In the academic world, originalism has become the theory of constitutional interpretation to beat. It has developed a rich and subtle literature both explaining its content and defending its use. As a result of these labors, a large gap has opened between the understanding of originalism within the academy and outside it. That gap was very visible in the confirmation hearing for Michael Brennan for the Seventh Circuit Court of Appeals, because the discussion of originalism was confused and burdened with some elementary mistakes. This is not to criticize the participating Senators, who came of age when modern originalism was not even taught in law schools, or the nominee, who in part was surely just trying to avoid controversy in a very closely divided Senate. But the performance all around suggests the need to make originalism more publicly accessible so that it is not caricatured and undermined.
The discussion began when Senator John Kennedy of Louisiana asked the nominee how to interpret ambiguous provisions in the Constitution. The nominee could have suggested what I think now would be the standard approach among most originalists: that one should follow the best interpretation among the possibilities. Senator Kennedy did seem to acknowledge that there might be ways of resolving ambiguity, such as by looking at the Federalist papers. But he then moved in for what he thought was a devastating question which I paraphrase: With the Federalist Papers you might discover what two Framers thought. What about the other 39? The nominee who had mentioned in passing that originalism was defined by its public meaning responded to the effect that in that case originalists would roll up their sleeves and work harder. The better answer is that Federalist papers were public documents favoring the ratification of the Constitution. Unpublished thoughts and beliefs of the other Framers were not likely to be as relevant to the public meaning of the document, even if we could find evidence of them. Senator Kennedy seemed to be assuming an old and not widely held view of originalism—that it is a search for the intent of the Framers.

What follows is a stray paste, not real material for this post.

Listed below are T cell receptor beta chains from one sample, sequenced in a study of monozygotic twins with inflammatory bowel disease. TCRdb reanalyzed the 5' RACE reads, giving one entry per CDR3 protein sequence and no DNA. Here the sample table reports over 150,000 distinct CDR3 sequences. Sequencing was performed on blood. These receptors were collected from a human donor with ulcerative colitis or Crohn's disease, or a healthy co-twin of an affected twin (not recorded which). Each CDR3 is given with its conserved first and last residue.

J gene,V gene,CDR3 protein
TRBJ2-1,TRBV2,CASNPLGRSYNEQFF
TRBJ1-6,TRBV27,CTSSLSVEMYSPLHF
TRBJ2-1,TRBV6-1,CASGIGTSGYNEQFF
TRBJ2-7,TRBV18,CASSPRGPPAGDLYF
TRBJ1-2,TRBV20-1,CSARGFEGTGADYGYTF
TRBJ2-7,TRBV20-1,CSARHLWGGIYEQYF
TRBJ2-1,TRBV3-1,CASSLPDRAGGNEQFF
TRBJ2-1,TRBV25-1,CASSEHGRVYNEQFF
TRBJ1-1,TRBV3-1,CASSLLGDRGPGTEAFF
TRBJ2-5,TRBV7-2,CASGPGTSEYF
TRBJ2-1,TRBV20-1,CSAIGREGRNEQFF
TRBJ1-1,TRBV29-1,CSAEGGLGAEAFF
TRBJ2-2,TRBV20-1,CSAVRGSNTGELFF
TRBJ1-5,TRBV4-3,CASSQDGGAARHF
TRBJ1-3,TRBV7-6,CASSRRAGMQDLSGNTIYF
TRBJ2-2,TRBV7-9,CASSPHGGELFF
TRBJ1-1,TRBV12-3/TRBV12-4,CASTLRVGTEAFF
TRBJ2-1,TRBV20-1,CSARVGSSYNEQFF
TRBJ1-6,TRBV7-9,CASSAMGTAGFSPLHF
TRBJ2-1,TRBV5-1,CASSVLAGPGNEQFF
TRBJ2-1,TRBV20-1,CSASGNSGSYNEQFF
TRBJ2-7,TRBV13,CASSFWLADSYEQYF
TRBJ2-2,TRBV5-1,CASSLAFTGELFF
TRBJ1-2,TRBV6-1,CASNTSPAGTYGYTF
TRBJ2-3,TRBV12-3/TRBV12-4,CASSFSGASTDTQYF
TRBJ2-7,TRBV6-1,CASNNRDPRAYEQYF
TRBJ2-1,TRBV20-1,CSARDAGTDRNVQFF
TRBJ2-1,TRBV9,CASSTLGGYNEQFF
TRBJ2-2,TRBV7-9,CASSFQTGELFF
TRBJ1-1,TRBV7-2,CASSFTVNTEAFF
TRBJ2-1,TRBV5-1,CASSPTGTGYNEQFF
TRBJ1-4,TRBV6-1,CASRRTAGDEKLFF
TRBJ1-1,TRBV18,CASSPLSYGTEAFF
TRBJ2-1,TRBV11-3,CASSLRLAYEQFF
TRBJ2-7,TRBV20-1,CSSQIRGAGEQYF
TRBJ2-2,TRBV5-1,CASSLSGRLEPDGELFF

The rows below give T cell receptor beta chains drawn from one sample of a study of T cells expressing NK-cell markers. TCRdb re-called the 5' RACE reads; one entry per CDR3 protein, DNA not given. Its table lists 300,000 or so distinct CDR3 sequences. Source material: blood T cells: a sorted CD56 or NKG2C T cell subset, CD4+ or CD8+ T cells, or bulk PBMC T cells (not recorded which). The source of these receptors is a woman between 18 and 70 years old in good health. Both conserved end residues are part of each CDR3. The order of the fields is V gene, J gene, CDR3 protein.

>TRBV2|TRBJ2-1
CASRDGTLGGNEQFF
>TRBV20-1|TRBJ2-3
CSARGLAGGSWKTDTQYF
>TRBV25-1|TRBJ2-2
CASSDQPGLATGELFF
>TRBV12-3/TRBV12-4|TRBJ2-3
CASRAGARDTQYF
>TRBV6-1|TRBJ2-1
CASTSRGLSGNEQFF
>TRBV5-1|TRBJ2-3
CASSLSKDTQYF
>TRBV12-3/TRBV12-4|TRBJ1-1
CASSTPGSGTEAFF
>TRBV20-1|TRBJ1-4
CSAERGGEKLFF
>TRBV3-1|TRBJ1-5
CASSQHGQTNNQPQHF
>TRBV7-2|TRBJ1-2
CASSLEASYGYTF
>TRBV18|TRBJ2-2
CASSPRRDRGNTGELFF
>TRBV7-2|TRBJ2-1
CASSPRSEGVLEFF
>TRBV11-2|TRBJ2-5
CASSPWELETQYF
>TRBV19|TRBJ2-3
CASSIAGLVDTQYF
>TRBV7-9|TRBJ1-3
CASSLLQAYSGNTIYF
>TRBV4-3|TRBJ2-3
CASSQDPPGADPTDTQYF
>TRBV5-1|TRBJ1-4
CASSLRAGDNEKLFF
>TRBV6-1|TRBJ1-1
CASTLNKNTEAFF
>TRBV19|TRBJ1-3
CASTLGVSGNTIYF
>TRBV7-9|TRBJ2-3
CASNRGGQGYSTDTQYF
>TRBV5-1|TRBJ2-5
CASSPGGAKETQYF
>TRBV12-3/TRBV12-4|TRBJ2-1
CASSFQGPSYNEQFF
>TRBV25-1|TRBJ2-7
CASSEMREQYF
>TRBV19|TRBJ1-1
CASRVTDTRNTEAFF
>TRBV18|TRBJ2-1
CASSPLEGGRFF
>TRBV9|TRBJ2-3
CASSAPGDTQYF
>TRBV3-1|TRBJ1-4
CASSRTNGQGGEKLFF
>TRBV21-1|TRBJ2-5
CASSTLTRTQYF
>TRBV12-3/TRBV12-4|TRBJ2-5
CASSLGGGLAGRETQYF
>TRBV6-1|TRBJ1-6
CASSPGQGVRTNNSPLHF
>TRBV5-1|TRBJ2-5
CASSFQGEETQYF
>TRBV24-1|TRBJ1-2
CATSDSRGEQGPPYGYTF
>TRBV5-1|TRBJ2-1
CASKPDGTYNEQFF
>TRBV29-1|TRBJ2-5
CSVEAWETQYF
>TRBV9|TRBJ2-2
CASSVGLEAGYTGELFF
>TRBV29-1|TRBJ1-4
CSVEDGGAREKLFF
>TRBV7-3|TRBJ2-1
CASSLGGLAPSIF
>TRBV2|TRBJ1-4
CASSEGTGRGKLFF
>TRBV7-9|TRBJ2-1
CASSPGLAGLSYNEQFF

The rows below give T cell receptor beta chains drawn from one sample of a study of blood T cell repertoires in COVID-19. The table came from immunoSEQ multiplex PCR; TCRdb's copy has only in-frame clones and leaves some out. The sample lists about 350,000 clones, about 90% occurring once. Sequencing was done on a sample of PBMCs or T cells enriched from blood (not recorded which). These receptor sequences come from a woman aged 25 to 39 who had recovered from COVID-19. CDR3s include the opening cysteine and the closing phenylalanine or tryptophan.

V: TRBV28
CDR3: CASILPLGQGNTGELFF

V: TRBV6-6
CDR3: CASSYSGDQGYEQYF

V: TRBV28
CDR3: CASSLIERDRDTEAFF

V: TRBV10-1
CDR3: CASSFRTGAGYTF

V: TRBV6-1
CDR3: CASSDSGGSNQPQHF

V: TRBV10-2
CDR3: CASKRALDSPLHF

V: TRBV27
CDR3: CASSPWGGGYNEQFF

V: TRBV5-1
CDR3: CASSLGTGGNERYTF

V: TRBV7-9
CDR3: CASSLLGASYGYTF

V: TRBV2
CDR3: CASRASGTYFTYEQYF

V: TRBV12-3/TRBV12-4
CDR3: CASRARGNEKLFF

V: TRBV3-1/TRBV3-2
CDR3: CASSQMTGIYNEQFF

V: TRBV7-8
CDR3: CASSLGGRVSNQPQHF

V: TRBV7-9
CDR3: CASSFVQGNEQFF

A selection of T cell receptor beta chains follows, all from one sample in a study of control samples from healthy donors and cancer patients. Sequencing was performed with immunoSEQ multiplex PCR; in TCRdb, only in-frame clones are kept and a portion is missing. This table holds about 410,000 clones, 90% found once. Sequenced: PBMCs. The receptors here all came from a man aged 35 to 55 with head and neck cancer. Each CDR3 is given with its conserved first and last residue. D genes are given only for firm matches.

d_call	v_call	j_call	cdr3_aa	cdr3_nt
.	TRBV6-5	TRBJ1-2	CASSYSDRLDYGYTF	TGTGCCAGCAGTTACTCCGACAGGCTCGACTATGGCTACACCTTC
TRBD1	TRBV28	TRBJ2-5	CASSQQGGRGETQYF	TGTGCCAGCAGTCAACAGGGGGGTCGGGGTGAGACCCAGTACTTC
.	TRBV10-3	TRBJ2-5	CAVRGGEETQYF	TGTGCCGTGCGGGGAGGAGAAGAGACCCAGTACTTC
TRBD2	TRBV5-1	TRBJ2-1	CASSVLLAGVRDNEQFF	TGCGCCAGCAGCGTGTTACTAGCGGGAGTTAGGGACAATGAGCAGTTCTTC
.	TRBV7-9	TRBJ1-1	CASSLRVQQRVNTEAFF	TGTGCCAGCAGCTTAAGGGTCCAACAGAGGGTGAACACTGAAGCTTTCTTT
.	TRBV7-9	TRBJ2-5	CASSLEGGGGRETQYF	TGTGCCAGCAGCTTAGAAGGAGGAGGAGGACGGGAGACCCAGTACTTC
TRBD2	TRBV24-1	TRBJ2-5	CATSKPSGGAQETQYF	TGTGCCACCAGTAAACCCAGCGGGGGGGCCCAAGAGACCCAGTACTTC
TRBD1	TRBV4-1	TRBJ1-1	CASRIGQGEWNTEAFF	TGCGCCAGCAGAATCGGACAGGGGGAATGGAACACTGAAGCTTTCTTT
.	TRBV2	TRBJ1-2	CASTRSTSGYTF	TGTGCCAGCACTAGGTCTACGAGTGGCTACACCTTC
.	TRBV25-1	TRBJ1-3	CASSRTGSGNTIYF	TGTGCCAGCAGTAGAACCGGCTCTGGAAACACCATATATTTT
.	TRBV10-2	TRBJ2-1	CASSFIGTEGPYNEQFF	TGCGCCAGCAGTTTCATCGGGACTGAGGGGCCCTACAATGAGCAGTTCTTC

Senator Diane Feinstein then followed up, laboring I believe under a similar misimpression. She observed correctly that the country had changed a lot since the Framing. How, for instance, could one apply the Constitution to a smart phone? That would indeed be difficult if one had to find an intent about a smartphone. Feinstein also appeared to be rejecting originalism on the more general view that it cannot address social change. Originalists have offered many answers to that: Mike Rappaport and I have suggested that the Constitution has at least three ways of addressing change: leaving matters to the political branches to change norms by legislation, creating an amendment process to change the Constitution, and writing some provisions of the Constitution as principles that whose application can cover new facts. The nominee did not offer a great response, just suggesting that judges could apply the “values of the Framers” to new situations.
This led Senator Mazie Hirono to wonder whether originalism so defined could cover most any modern Supreme Court decision. And she is right that a focus on high level values rather than text may be compatible with living constitutionalism.
The hearing persuaded me that there needs to be a better way of translating the progress in originalism in the academic world to the public. First, President Trump could send to the Senate an appellate court nominee who has used originalism centrally in his scholarship. That nominee would have no choice but to educate the Senators and though them the public. It is rumored that Professor Nicholas Rosenkranz will be nominated to the Second Circuit. There are many good reasons to nominate such a superb candidate and his capacity for public education is yet another.
Second, Senator Ted Cruz, the Chairman of the Senate Subcommittee on the Constitution, could convene a hearing on originalism. Finally, the Federalist Society could make originalism the theme of its National Convention. In the early years of the Society this seemed to be the topic almost every other year, but it has not been taken up as the central subject in over a decade.